Recipe: Peanut Butter Cookies

This is everything.

Another time he caught a butterfly and we put it in a jar. It’s what we do.

Simple pleasures are the best pleasures.

Today I watched Logan chase (and catch) butterflies with a big butterfly net. In the hour or so he spent running, jumping and swinging around our little farm, he only caught one: a small, plain-looking yellow butterfly. We prompty put it in a mason jar with a matching yellow zinnia and a scrap of a wet paper towel so it had something to drink. We turned the jar upside down so we could watch the critter from all angles for the rest of the afternoon before opening the jar to set it free.

This is why we moved to the country. Simple, humble, joys. Being in the moment at its best.

While Logan was out releasing the butterfly, and wondering why the thing continued to cling to its flower instead of flying out of the open jar, I got to work making peanut butter cookies.

Actually, there isn’t any work in peanut butter cookies…they, too, are a simple, humble joy. The fewer ingredients, the better.

logan butterfly 3


2 cups natural peanut butter (the kind with the oil on top that you have to stir in. No hydrogenated BS)

1 cup white sugar

1 cup brown sugar (or a second cup white sugar if that is all you have)

1-2 eggs (if you’ve got two, use ’em…if you only have one, that wont ruin the recipe)

2tsp baking powder (optional)

a pinch salt

1 tsp+ pure vanilla


Preheat oven to 350. Mix the peanut butter with the sugars. Add eggs. Mix dry ingredients, then add slowly making sure they are blended well. Add vanilla. Mix. Spoon in to balls, place on cookie sheet. Smash balls down and cross top with fork marks. Bake for 10-14 minutes, depending on size of balls and oven. Cool on a piece of butcher paper on top of a cooling rack–while the cookies are hot they are too fragile to place directly on a rack. Another option is to line a cookie sheet with foil before baking and move the entire piece of foil on to the rack to cool.

This recipe is modified from one at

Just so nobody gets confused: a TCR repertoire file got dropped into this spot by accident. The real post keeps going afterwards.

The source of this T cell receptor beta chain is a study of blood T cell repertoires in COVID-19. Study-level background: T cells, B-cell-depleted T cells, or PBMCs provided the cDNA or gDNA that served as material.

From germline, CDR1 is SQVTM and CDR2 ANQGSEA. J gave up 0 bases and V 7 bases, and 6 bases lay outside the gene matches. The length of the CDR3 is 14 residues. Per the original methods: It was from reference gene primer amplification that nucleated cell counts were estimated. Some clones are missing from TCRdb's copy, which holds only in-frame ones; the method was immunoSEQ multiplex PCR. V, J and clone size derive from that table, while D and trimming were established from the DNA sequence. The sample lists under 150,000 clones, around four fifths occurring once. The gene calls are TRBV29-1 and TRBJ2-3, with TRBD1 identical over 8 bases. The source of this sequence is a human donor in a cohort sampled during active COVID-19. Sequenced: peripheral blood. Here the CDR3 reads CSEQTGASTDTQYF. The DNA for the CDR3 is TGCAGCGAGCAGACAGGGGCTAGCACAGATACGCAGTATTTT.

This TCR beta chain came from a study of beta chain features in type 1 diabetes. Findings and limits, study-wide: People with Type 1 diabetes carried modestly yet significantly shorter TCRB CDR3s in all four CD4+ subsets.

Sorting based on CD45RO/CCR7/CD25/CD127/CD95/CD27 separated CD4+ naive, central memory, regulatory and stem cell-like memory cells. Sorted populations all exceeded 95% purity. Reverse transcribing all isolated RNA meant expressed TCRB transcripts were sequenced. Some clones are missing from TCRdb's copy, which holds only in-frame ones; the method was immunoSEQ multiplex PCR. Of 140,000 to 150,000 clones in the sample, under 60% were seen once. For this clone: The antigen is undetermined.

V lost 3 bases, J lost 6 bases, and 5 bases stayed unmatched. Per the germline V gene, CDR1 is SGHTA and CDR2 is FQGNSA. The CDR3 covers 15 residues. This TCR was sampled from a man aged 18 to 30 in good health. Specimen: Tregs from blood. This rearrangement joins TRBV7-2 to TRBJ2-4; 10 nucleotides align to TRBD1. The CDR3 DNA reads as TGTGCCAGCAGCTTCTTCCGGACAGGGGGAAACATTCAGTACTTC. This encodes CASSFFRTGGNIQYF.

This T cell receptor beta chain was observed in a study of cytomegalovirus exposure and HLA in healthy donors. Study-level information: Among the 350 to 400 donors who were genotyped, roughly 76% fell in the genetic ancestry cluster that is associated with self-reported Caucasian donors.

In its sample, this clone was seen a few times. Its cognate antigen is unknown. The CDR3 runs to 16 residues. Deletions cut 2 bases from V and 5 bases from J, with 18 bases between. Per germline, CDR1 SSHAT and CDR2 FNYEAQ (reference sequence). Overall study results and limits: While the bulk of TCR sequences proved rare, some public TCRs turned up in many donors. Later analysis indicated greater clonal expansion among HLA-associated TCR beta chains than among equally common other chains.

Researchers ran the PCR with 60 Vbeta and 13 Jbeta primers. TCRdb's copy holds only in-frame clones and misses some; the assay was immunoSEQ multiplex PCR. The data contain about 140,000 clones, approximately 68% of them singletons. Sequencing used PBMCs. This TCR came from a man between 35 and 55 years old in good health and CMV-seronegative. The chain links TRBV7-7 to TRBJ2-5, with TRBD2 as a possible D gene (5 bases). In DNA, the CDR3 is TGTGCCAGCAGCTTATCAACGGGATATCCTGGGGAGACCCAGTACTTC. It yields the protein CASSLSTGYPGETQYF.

logan butterfly

Day 50 on the Farm: Pictures

Matt managed to solve the mystery of why my camera has been on strike, so today I present to you, oh faithful and patient readers and followers: pictures.

Perfect the Pygmy Goat…one guess who named him. Anyone? It was the same person who tried to name our dog “Uncle Evan’s Dirt Bike”…any takers out there?

This is “Perfect”. He does not live up to his name. In this picture I took tonight he is getting ready to jump in to his trough because he thinks I am going to feed him my camera. Why? Because he eats his food by standing on it, and because if I’m in the pasture it must be because I’m bringing him food…like a camera. Yum. Tastes Expensive.

Like I said, he doesn’t quite live up to his name. But that’s OK. Here at The Farm you don’t have to do much besides bring your weight in laughs–and Perfect certainly does.

…Remember when the well went dry right after we moved here? And remember how I was secretly excited that the men folk had to dig up the ground because it meant I could have a garden? Well GUESS WHAT!

Baby Acorn Squash

We have babies!

Is Baby Watermelon not the cutest thing you’ve ever seen?

Lots and Lots of Little Babies!

Baby Cantaloupe

Babies of all shapes and sizes…but only one color so far.

Baby Pumpkin

But soon enough they will be yellow, orange, red and…well, let’s be honest. Some of them will still be green. But we will love them anyway.

AFTER:…BAM! GARDEN! Want to talk about “Silver Linings”? Its that “long, skinny garden you always wanted”…

Neighbor Delford will be proud.


BEFORE: Um….yeah….well, at least we got a garden out of that.

…or maybe not “proud” in the usual sense of the word…but more like “not totally ashamed to call me his neighbor“.